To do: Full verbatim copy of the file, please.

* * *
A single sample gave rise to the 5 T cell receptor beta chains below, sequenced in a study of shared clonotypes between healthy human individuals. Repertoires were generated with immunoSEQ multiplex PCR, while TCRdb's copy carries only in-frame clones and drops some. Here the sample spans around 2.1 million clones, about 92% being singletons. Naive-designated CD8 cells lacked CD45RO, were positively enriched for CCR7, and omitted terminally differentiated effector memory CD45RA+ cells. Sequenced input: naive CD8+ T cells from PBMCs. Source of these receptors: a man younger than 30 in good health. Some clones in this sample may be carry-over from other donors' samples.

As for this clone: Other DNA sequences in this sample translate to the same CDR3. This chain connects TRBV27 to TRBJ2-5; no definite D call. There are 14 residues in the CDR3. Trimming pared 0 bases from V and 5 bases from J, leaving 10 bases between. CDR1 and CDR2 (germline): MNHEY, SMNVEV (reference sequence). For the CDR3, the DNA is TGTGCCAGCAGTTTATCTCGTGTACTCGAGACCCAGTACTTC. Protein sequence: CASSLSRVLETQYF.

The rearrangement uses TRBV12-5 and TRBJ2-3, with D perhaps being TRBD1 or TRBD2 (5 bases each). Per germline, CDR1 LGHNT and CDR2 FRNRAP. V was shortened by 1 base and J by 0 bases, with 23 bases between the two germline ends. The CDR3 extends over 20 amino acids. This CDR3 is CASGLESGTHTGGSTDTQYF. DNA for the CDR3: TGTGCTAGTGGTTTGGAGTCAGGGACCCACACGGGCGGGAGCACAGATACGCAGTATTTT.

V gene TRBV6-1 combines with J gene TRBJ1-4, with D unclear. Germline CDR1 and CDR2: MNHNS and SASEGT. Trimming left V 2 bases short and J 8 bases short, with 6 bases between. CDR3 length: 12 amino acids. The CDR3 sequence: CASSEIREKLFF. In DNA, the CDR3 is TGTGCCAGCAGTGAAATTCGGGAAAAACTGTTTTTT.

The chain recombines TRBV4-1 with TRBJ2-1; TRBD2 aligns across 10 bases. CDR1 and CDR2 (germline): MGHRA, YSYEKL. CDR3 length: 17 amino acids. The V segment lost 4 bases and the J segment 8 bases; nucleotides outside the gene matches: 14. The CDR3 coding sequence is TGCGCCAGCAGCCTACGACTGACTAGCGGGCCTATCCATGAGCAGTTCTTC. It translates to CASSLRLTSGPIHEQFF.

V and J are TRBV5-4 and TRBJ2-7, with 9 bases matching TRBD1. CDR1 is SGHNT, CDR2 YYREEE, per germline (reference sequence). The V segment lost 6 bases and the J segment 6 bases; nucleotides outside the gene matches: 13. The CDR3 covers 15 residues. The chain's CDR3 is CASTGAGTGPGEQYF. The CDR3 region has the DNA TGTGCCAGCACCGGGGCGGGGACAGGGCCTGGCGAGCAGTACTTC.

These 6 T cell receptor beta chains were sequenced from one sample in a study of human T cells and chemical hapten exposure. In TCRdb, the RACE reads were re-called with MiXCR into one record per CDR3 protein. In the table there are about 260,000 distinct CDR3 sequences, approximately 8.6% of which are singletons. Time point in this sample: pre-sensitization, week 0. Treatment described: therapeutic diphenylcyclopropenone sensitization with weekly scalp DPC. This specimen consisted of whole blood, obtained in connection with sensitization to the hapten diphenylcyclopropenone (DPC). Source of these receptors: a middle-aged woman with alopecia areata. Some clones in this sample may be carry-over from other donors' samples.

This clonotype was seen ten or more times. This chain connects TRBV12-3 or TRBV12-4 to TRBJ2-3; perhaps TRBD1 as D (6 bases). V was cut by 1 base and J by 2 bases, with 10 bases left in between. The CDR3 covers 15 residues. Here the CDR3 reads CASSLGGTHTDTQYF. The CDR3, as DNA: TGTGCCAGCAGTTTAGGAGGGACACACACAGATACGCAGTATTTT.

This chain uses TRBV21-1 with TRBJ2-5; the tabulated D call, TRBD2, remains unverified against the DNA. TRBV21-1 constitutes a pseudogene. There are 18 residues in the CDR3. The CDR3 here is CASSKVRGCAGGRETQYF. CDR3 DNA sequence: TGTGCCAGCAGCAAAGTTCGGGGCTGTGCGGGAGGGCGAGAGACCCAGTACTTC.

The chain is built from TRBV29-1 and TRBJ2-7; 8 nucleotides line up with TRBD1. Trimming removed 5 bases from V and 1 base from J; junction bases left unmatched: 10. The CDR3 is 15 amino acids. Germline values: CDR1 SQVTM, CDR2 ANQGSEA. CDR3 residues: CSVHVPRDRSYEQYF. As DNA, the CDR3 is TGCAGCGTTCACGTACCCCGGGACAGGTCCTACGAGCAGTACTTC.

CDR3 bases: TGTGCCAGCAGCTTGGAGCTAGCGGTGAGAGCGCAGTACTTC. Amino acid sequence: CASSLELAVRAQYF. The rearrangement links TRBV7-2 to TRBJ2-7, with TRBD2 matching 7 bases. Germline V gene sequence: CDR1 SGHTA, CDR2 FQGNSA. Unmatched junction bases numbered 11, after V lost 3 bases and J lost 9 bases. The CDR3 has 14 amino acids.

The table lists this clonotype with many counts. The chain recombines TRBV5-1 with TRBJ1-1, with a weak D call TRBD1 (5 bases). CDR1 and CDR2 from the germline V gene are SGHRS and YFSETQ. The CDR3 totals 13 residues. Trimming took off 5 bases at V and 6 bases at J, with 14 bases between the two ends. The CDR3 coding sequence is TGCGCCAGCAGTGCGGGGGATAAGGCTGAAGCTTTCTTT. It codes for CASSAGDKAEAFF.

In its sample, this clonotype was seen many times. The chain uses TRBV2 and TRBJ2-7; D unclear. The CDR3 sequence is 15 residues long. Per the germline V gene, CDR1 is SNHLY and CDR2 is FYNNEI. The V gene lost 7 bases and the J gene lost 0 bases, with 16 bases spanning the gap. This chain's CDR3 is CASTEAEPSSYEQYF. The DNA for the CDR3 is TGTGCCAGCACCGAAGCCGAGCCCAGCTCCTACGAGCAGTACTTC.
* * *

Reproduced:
A single sample gave rise to the 5 T cell receptor beta chains below, sequenced in a study of shared clonotypes between healthy human individuals. Repertoires were generated with immunoSEQ multiplex PCR, while TCRdb's copy carries only in-frame clones and drops some. Here the sample spans around 2.1 million clones, about 92% being singletons. Naive-designated CD8 cells lacked CD45RO, were positively enriched for CCR7, and omitted terminally differentiated effector memory CD45RA+ cells. Sequenced input: naive CD8+ T cells from PBMCs. Source of these receptors: a man younger than 30 in good health. Some clones in this sample may be carry-over from other donors' samples.

As for this clone: Other DNA sequences in this sample translate to the same CDR3. This chain connects TRBV27 to TRBJ2-5; no definite D call. There are 14 residues in the CDR3. Trimming pared 0 bases from V and 5 bases from J, leaving 10 bases between. CDR1 and CDR2 (germline): MNHEY, SMNVEV (reference sequence). For the CDR3, the DNA is TGTGCCAGCAGTTTATCTCGTGTACTCGAGACCCAGTACTTC. Protein sequence: CASSLSRVLETQYF.

The rearrangement uses TRBV12-5 and TRBJ2-3, with D perhaps being TRBD1 or TRBD2 (5 bases each). Per germline, CDR1 LGHNT and CDR2 FRNRAP. V was shortened by 1 base and J by 0 bases, with 23 bases between the two germline ends. The CDR3 extends over 20 amino acids. This CDR3 is CASGLESGTHTGGSTDTQYF. DNA for the CDR3: TGTGCTAGTGGTTTGGAGTCAGGGACCCACACGGGCGGGAGCACAGATACGCAGTATTTT.

V gene TRBV6-1 combines with J gene TRBJ1-4, with D unclear. Germline CDR1 and CDR2: MNHNS and SASEGT. Trimming left V 2 bases short and J 8 bases short, with 6 bases between. CDR3 length: 12 amino acids. The CDR3 sequence: CASSEIREKLFF. In DNA, the CDR3 is TGTGCCAGCAGTGAAATTCGGGAAAAACTGTTTTTT.

The chain recombines TRBV4-1 with TRBJ2-1; TRBD2 aligns across 10 bases. CDR1 and CDR2 (germline): MGHRA, YSYEKL. CDR3 length: 17 amino acids. The V segment lost 4 bases and the J segment 8 bases; nucleotides outside the gene matches: 14. The CDR3 coding sequence is TGCGCCAGCAGCCTACGACTGACTAGCGGGCCTATCCATGAGCAGTTCTTC. It translates to CASSLRLTSGPIHEQFF.

V and J are TRBV5-4 and TRBJ2-7, with 9 bases matching TRBD1. CDR1 is SGHNT, CDR2 YYREEE, per germline (reference sequence). The V segment lost 6 bases and the J segment 6 bases; nucleotides outside the gene matches: 13. The CDR3 covers 15 residues. The chain's CDR3 is CASTGAGTGPGEQYF. The CDR3 region has the DNA TGTGCCAGCACCGGGGCGGGGACAGGGCCTGGCGAGCAGTACTTC.

These 6 T cell receptor beta chains were sequenced from one sample in a study of human T cells and chemical hapten exposure. In TCRdb, the RACE reads were re-called with MiXCR into one record per CDR3 protein. In the table there are about 260,000 distinct CDR3 sequences, approximately 8.6% of which are singletons. Time point in this sample: pre-sensitization, week 0. Treatment described: therapeutic diphenylcyclopropenone sensitization with weekly scalp DPC. This specimen consisted of whole blood, obtained in connection with sensitization to the hapten diphenylcyclopropenone (DPC). Source of these receptors: a middle-aged woman with alopecia areata. Some clones in this sample may be carry-over from other donors' samples.

This clonotype was seen ten or more times. This chain connects TRBV12-3 or TRBV12-4 to TRBJ2-3; perhaps TRBD1 as D (6 bases). V was cut by 1 base and J by 2 bases, with 10 bases left in between. The CDR3 covers 15 residues. Here the CDR3 reads CASSLGGTHTDTQYF. The CDR3, as DNA: TGTGCCAGCAGTTTAGGAGGGACACACACAGATACGCAGTATTTT.

This chain uses TRBV21-1 with TRBJ2-5; the tabulated D call, TRBD2, remains unverified against the DNA. TRBV21-1 constitutes a pseudogene. There are 18 residues in the CDR3. The CDR3 here is CASSKVRGCAGGRETQYF. CDR3 DNA sequence: TGTGCCAGCAGCAAAGTTCGGGGCTGTGCGGGAGGGCGAGAGACCCAGTACTTC.

The chain is built from TRBV29-1 and TRBJ2-7; 8 nucleotides line up with TRBD1. Trimming removed 5 bases from V and 1 base from J; junction bases left unmatched: 10. The CDR3 is 15 amino acids. Germline values: CDR1 SQVTM, CDR2 ANQGSEA. CDR3 residues: CSVHVPRDRSYEQYF. As DNA, the CDR3 is TGCAGCGTTCACGTACCCCGGGACAGGTCCTACGAGCAGTACTTC.

CDR3 bases: TGTGCCAGCAGCTTGGAGCTAGCGGTGAGAGCGCAGTACTTC. Amino acid sequence: CASSLELAVRAQYF. The rearrangement links TRBV7-2 to TRBJ2-7, with TRBD2 matching 7 bases. Germline V gene sequence: CDR1 SGHTA, CDR2 FQGNSA. Unmatched junction bases numbered 11, after V lost 3 bases and J lost 9 bases. The CDR3 has 14 amino acids.

The table lists this clonotype with many counts. The chain recombines TRBV5-1 with TRBJ1-1, with a weak D call TRBD1 (5 bases). CDR1 and CDR2 from the germline V gene are SGHRS and YFSETQ. The CDR3 totals 13 residues. Trimming took off 5 bases at V and 6 bases at J, with 14 bases between the two ends. The CDR3 coding sequence is TGCGCCAGCAGTGCGGGGGATAAGGCTGAAGCTTTCTTT. It codes for CASSAGDKAEAFF.

In its sample, this clonotype was seen many times. The chain uses TRBV2 and TRBJ2-7; D unclear. The CDR3 sequence is 15 residues long. Per the germline V gene, CDR1 is SNHLY and CDR2 is FYNNEI. The V gene lost 7 bases and the J gene lost 0 bases, with 16 bases spanning the gap. This chain's CDR3 is CASTEAEPSSYEQYF. The DNA for the CDR3 is TGTGCCAGCACCGAAGCCGAGCCCAGCTCCTACGAGCAGTACTTC.